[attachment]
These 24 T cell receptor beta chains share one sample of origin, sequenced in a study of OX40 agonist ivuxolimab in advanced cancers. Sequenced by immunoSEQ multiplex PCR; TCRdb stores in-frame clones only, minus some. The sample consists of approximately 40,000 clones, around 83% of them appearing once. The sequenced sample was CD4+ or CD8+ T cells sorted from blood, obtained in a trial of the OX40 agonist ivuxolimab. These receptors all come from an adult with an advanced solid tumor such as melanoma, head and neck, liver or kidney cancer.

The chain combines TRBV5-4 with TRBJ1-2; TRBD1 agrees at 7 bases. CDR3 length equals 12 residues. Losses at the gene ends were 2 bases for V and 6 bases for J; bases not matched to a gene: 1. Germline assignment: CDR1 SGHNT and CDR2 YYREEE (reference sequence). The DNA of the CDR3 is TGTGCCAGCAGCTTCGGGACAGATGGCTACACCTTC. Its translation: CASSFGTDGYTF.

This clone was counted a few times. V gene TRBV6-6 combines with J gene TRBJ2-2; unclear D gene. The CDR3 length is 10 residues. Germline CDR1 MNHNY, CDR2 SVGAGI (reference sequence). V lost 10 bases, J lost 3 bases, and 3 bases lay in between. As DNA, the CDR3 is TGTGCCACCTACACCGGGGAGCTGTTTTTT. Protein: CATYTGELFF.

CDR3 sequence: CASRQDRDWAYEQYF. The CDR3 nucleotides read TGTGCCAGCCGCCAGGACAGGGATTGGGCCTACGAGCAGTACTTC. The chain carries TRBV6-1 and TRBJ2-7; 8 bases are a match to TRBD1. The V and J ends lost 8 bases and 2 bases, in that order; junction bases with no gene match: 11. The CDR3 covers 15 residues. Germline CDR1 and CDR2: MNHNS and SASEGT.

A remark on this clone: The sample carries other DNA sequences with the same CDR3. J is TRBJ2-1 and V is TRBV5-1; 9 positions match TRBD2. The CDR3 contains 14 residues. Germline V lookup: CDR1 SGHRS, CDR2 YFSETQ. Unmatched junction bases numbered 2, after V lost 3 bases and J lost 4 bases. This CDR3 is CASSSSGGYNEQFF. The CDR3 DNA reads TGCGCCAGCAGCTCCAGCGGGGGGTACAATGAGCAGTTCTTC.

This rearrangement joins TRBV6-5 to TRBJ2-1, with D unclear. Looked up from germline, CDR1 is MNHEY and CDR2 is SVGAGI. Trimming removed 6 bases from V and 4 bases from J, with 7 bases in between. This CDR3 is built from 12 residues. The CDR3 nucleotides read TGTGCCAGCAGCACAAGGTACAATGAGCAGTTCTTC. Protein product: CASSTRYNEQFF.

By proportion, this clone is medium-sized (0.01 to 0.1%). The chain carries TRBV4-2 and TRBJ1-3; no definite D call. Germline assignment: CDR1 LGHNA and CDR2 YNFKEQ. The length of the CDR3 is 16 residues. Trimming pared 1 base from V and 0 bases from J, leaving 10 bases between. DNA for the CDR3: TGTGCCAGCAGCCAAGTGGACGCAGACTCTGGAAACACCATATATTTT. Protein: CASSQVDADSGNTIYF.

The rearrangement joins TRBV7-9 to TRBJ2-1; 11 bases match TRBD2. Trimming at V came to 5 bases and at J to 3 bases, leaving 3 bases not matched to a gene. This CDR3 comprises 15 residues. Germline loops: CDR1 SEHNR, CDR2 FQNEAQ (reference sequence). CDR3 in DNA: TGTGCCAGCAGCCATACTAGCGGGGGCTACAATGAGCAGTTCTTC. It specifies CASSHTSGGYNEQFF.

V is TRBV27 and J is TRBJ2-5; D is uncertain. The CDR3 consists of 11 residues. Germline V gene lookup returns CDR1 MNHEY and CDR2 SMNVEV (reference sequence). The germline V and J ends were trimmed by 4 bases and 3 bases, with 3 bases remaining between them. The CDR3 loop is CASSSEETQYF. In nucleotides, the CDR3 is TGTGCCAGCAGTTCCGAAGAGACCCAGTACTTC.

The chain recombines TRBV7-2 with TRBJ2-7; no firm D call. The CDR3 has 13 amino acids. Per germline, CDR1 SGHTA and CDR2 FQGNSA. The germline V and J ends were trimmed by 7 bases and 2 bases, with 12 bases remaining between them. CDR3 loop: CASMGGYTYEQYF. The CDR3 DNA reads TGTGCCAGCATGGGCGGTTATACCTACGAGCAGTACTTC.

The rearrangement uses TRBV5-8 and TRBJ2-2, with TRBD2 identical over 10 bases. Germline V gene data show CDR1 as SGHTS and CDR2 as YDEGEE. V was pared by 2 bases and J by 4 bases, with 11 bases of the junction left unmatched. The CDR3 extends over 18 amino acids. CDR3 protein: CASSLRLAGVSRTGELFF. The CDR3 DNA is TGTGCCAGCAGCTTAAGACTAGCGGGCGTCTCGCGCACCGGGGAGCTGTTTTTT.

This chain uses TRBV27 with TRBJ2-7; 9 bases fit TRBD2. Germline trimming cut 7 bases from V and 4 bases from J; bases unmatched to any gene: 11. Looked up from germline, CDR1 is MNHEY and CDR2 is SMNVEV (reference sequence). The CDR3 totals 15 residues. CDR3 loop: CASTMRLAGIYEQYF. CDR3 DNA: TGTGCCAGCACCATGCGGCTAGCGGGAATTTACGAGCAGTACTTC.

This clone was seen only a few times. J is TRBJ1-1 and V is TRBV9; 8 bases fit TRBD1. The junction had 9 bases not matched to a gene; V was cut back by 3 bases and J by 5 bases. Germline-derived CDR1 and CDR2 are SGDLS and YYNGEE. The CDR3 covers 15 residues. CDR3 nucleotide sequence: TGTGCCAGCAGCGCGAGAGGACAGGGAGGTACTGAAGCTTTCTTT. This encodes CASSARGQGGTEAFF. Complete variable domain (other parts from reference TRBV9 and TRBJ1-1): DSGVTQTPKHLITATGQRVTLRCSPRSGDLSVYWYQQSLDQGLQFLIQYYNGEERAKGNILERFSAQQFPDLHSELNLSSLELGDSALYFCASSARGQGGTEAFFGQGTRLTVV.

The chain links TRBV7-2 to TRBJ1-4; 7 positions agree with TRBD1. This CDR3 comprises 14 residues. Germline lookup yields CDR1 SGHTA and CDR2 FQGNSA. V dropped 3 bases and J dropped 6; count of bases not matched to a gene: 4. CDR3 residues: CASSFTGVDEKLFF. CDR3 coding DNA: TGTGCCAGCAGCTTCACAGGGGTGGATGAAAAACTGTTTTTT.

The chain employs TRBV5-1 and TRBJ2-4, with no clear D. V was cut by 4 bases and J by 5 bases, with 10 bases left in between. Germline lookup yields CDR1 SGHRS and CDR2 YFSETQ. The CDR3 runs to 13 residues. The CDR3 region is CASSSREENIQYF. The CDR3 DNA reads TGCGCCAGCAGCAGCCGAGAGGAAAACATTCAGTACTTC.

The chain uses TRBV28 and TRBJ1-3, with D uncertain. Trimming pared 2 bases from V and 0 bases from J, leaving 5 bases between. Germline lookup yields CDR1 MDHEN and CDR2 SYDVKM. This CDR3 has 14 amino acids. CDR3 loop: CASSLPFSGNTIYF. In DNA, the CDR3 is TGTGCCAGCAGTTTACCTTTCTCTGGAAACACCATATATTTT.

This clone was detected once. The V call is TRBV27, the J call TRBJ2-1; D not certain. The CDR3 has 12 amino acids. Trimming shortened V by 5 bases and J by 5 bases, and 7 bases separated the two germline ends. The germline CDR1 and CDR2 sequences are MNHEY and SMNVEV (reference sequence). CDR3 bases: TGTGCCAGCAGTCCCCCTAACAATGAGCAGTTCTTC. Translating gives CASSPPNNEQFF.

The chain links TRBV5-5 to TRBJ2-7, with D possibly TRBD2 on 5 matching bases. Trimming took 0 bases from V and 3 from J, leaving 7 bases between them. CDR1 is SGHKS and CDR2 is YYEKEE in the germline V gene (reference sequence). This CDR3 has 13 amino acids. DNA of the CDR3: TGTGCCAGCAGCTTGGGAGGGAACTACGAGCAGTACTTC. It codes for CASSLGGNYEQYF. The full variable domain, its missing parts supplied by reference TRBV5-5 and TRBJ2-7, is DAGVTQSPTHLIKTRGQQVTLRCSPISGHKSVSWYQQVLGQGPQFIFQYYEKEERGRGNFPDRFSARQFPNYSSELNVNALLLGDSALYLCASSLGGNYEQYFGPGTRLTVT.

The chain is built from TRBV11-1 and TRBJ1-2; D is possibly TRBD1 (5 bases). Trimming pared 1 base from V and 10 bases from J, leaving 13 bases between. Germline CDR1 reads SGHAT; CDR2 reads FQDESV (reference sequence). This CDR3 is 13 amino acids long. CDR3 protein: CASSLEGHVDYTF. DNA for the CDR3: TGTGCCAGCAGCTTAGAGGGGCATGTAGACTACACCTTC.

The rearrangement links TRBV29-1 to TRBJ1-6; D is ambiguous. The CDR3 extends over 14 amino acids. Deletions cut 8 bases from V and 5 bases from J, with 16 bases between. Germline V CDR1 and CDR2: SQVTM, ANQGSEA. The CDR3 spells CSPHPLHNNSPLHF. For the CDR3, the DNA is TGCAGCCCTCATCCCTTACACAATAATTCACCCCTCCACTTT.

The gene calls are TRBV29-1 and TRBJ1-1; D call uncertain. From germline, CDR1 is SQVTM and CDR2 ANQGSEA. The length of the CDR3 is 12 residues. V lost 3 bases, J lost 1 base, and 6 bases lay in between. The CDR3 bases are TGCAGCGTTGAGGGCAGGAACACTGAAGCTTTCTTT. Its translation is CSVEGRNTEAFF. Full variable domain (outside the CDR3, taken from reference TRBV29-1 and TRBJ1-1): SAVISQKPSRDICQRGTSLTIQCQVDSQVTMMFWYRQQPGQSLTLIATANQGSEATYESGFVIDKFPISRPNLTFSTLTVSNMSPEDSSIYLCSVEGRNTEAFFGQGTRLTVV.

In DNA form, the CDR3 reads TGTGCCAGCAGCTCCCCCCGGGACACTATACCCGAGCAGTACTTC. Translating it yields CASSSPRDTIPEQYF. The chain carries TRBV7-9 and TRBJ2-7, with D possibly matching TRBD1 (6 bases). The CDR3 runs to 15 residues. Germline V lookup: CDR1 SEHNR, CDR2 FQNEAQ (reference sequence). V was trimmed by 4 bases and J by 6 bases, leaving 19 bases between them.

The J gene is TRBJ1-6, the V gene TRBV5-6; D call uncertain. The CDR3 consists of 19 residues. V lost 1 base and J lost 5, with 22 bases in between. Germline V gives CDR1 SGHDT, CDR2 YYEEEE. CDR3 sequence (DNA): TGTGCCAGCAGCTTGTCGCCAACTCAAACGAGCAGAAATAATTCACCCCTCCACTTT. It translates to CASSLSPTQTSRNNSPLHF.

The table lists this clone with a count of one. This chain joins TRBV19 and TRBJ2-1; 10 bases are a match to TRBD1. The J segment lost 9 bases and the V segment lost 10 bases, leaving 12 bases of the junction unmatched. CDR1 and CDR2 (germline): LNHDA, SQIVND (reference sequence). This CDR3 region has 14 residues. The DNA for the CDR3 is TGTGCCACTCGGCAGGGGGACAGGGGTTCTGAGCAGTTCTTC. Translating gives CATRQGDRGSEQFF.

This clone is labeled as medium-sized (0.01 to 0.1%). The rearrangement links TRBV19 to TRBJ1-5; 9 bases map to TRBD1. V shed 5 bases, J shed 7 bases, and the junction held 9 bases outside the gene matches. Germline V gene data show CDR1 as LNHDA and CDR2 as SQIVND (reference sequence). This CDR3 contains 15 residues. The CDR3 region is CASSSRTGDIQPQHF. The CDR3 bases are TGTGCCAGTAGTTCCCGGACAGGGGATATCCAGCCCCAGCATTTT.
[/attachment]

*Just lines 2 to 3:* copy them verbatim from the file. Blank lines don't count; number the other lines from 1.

The chain combines TRBV5-4 with TRBJ1-2; TRBD1 agrees at 7 bases. CDR3 length equals 12 residues. Losses at the gene ends were 2 bases for V and 6 bases for J; bases not matched to a gene: 1. Germline assignment: CDR1 SGHNT and CDR2 YYREEE (reference sequence). The DNA of the CDR3 is TGTGCCAGCAGCTTCGGGACAGATGGCTACACCTTC. Its translation: CASSFGTDGYTF.

This clone was counted a few times. V gene TRBV6-6 combines with J gene TRBJ2-2; unclear D gene. The CDR3 length is 10 residues. Germline CDR1 MNHNY, CDR2 SVGAGI (reference sequence). V lost 10 bases, J lost 3 bases, and 3 bases lay in between. As DNA, the CDR3 is TGTGCCACCTACACCGGGGAGCTGTTTTTT. Protein: CATYTGELFF.